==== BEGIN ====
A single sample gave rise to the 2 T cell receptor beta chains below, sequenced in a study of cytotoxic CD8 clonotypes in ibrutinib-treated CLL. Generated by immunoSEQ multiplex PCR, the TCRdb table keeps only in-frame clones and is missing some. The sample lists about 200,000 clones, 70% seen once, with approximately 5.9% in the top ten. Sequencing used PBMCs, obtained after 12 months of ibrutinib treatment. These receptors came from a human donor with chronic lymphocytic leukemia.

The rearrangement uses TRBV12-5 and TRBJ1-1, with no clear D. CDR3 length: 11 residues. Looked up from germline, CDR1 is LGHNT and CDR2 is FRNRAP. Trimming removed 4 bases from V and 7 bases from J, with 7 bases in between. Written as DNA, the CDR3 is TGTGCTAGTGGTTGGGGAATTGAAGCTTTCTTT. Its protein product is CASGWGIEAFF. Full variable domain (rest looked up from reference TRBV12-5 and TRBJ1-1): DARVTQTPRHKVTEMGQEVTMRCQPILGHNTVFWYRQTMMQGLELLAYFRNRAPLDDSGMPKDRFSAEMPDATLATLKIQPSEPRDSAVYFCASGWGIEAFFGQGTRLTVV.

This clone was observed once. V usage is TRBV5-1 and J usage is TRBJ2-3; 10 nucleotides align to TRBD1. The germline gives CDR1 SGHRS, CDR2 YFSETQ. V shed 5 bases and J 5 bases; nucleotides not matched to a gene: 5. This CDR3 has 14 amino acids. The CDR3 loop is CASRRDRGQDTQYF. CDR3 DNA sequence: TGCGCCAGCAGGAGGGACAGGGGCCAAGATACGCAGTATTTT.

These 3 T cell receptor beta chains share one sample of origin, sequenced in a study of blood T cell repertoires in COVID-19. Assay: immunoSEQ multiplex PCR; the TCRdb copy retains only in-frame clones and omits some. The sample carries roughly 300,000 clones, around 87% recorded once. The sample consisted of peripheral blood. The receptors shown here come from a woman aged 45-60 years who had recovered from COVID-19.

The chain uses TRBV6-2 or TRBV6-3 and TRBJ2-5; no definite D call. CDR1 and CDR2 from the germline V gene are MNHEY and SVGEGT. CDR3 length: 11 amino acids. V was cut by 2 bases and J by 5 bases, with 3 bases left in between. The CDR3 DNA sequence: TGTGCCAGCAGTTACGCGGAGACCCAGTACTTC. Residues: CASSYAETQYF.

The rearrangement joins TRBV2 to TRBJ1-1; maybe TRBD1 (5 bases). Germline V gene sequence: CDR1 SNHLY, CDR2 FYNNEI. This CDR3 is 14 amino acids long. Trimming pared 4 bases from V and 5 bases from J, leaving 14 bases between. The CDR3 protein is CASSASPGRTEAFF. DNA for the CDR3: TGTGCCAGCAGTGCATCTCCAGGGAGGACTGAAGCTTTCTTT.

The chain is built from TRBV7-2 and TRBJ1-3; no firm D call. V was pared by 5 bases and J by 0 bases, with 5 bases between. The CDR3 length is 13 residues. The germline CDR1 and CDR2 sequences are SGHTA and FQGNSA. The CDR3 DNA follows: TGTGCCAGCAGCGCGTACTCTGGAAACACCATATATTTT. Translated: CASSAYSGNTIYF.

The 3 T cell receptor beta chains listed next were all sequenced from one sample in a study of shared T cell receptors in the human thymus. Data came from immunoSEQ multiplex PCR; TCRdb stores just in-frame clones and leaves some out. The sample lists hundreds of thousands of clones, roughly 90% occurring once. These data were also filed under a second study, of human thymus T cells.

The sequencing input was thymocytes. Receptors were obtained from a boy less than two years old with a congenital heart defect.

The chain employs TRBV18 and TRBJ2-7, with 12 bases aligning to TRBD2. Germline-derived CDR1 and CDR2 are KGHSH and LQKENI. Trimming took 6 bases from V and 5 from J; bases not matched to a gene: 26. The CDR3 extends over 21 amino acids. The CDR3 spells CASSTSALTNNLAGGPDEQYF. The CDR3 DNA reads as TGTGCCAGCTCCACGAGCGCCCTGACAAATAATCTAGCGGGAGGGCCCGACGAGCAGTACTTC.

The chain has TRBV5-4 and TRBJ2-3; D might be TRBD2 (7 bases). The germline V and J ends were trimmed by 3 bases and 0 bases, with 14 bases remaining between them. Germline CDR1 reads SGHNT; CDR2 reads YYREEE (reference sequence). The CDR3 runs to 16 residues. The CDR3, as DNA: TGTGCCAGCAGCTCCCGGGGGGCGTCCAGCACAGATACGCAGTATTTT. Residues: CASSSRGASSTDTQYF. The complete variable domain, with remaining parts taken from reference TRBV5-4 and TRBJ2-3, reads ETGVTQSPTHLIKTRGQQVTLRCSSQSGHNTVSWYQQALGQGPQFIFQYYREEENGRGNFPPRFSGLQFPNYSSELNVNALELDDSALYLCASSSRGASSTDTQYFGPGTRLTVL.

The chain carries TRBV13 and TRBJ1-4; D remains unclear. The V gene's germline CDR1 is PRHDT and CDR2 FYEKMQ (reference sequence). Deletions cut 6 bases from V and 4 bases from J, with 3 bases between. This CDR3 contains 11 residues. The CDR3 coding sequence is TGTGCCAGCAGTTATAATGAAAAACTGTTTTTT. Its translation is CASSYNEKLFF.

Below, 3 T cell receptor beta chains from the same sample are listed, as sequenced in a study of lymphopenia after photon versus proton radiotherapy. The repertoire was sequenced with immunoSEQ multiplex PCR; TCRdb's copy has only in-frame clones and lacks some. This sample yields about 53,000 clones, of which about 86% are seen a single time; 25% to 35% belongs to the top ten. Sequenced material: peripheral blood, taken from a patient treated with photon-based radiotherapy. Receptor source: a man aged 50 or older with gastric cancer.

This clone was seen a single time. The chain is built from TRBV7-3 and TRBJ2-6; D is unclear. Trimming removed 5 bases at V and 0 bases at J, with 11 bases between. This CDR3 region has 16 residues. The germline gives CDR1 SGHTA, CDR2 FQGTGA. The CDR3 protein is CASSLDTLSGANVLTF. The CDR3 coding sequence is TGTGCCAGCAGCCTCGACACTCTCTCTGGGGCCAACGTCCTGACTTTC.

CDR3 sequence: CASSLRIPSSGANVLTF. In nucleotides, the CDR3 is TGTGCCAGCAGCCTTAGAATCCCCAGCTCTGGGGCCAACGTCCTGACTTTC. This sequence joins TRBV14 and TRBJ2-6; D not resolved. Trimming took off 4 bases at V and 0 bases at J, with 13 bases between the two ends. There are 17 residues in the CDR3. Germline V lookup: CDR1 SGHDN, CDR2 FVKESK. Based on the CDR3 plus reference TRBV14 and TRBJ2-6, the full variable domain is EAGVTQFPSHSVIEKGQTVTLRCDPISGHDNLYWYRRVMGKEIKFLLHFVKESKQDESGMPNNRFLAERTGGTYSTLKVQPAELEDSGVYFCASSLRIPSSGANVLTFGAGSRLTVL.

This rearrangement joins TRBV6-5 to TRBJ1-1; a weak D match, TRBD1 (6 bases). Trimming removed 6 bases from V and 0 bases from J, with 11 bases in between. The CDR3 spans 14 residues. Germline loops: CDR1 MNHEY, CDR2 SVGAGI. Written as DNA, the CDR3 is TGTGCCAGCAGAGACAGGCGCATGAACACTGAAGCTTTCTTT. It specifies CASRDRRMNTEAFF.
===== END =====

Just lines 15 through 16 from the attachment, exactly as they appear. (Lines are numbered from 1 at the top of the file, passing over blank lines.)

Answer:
CDR3 sequence: CASSLRIPSSGANVLTF. In nucleotides, the CDR3 is TGTGCCAGCAGCCTTAGAATCCCCAGCTCTGGGGCCAACGTCCTGACTTTC. This sequence joins TRBV14 and TRBJ2-6; D not resolved. Trimming took off 4 bases at V and 0 bases at J, with 13 bases between the two ends. There are 17 residues in the CDR3. Germline V lookup: CDR1 SGHDN, CDR2 FVKESK. Based on the CDR3 plus reference TRBV14 and TRBJ2-6, the full variable domain is EAGVTQFPSHSVIEKGQTVTLRCDPISGHDNLYWYRRVMGKEIKFLLHFVKESKQDESGMPNNRFLAERTGGTYSTLKVQPAELEDSGVYFCASSLRIPSSGANVLTFGAGSRLTVL.

This rearrangement joins TRBV6-5 to TRBJ1-1; a weak D match, TRBD1 (6 bases). Trimming removed 6 bases from V and 0 bases from J, with 11 bases in between. The CDR3 spans 14 residues. Germline loops: CDR1 MNHEY, CDR2 SVGAGI. Written as DNA, the CDR3 is TGTGCCAGCAGAGACAGGCGCATGAACACTGAAGCTTTCTTT. It specifies CASRDRRMNTEAFF.